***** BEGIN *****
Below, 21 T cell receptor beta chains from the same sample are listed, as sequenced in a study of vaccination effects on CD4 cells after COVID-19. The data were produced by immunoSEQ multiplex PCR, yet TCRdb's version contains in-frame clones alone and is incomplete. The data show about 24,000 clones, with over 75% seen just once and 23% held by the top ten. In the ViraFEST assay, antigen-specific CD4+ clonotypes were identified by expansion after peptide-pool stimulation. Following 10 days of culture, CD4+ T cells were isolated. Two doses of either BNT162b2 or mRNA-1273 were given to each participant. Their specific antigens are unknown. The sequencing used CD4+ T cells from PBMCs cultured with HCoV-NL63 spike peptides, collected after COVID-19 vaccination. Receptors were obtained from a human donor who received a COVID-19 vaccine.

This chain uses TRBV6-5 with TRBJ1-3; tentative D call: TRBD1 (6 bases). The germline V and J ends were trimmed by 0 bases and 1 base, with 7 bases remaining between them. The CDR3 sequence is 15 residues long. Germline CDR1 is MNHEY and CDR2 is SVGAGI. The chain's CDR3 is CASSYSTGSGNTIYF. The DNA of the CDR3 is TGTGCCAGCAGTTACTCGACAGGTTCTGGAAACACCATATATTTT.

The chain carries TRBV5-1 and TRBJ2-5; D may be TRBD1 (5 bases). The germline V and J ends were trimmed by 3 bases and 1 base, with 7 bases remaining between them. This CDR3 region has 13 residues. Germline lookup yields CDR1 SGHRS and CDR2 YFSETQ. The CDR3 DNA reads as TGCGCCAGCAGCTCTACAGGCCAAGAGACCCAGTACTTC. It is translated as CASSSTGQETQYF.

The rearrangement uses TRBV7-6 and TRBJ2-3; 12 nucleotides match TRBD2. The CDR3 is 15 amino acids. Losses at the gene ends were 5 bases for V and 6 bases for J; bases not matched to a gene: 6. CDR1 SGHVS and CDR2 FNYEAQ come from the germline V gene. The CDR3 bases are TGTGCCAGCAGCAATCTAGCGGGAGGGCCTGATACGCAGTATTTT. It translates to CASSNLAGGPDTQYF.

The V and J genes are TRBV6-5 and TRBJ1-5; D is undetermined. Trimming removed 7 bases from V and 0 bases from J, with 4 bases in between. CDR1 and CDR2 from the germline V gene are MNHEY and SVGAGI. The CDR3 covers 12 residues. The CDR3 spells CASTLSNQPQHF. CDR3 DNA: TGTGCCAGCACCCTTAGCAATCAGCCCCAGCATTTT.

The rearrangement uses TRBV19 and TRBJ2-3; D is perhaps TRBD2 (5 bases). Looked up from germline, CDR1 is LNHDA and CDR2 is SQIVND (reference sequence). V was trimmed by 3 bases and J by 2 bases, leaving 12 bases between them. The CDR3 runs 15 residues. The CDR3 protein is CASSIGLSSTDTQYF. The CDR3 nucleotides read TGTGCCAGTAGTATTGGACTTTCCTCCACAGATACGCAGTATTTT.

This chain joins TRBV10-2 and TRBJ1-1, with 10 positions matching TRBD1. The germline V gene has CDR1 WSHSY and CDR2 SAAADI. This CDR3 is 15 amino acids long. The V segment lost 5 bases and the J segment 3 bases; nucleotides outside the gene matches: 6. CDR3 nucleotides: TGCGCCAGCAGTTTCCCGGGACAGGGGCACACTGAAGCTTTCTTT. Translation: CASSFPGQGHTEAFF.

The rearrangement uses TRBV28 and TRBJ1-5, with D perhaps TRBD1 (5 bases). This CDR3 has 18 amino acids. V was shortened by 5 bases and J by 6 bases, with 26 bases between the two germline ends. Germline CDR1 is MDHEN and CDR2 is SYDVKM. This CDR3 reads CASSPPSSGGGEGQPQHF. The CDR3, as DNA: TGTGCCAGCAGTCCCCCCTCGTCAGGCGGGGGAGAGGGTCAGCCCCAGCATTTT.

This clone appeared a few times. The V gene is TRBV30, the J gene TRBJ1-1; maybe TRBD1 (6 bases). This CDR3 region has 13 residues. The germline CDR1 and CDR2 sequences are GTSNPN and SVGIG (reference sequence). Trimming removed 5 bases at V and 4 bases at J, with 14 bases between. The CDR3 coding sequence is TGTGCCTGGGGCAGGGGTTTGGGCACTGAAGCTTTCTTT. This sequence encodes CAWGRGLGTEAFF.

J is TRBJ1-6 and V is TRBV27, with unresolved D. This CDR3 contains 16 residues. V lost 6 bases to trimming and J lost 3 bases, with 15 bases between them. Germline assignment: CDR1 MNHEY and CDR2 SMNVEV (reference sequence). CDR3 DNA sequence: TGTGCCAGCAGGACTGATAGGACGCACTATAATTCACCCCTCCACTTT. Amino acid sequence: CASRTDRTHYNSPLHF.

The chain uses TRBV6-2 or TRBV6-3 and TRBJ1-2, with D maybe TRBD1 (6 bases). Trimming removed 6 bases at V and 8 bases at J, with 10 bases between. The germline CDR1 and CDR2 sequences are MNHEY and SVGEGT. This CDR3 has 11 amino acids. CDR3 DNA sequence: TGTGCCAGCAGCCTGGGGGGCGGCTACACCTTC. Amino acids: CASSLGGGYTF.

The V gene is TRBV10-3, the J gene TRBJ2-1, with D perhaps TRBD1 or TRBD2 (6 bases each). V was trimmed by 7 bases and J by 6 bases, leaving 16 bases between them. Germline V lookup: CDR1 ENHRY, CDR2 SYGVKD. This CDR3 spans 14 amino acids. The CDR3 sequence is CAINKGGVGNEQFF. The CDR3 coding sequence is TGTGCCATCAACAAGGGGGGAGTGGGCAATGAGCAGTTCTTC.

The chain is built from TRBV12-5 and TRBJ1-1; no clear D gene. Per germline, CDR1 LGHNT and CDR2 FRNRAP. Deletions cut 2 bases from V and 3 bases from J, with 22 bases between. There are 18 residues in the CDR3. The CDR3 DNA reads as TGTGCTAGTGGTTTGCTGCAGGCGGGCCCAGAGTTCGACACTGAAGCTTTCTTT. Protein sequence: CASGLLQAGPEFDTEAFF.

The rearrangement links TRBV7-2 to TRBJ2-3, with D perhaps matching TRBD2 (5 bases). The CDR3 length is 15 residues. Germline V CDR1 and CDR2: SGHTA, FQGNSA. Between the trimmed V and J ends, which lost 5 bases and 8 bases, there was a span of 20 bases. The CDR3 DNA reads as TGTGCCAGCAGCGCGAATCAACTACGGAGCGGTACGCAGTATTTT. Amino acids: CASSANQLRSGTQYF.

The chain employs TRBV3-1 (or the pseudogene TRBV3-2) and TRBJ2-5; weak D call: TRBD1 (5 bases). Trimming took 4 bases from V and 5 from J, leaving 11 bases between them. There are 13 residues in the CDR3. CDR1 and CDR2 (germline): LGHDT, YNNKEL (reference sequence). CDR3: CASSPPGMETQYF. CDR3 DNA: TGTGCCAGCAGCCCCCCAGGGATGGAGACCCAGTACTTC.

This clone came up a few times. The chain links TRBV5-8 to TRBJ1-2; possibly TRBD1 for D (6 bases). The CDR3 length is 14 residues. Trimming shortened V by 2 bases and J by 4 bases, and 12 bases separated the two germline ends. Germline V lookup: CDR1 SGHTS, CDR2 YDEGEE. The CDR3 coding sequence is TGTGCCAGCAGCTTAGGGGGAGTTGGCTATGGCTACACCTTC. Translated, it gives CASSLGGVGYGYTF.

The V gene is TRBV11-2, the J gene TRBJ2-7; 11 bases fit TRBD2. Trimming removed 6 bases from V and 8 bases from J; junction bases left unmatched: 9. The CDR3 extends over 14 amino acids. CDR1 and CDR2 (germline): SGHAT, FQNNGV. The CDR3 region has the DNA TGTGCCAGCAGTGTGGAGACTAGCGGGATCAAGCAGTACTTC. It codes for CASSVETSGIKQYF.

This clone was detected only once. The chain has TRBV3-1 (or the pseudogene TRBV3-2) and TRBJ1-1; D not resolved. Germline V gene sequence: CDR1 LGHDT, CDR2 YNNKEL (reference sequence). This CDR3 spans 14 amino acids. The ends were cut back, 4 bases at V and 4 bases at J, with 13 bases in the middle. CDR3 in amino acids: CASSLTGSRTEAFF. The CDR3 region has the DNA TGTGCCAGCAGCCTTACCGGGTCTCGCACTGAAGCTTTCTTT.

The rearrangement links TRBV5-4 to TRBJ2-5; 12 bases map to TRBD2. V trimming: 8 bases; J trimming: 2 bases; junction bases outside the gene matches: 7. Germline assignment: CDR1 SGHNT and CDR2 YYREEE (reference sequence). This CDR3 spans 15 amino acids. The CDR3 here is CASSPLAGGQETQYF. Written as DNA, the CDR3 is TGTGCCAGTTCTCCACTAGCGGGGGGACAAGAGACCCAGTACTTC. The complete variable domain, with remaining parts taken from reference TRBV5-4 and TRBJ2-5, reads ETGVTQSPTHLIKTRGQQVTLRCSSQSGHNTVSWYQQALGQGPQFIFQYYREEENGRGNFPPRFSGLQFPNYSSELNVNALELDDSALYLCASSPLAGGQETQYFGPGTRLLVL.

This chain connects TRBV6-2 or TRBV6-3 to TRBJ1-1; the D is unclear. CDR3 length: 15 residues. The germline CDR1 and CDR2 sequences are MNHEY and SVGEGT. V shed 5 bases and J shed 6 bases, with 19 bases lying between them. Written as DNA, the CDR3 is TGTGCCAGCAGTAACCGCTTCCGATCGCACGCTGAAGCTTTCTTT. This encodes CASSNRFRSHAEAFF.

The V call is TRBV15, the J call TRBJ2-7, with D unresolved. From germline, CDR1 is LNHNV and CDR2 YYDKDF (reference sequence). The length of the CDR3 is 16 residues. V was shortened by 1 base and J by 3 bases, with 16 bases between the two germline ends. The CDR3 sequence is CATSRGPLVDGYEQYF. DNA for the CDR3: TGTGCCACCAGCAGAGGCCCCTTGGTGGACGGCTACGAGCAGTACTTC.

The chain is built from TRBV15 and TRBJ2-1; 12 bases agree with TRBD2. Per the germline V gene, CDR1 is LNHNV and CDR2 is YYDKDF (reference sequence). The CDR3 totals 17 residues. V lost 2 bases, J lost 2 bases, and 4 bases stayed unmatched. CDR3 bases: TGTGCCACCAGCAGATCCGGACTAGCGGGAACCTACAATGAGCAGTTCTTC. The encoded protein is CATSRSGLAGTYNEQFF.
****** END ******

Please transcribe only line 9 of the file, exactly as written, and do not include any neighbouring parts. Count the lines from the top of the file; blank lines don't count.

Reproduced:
This clone appeared a few times. The V gene is TRBV30, the J gene TRBJ1-1; maybe TRBD1 (6 bases). This CDR3 region has 13 residues. The germline CDR1 and CDR2 sequences are GTSNPN and SVGIG (reference sequence). Trimming removed 5 bases at V and 4 bases at J, with 14 bases between. The CDR3 coding sequence is TGTGCCTGGGGCAGGGGTTTGGGCACTGAAGCTTTCTTT. This sequence encodes CAWGRGLGTEAFF.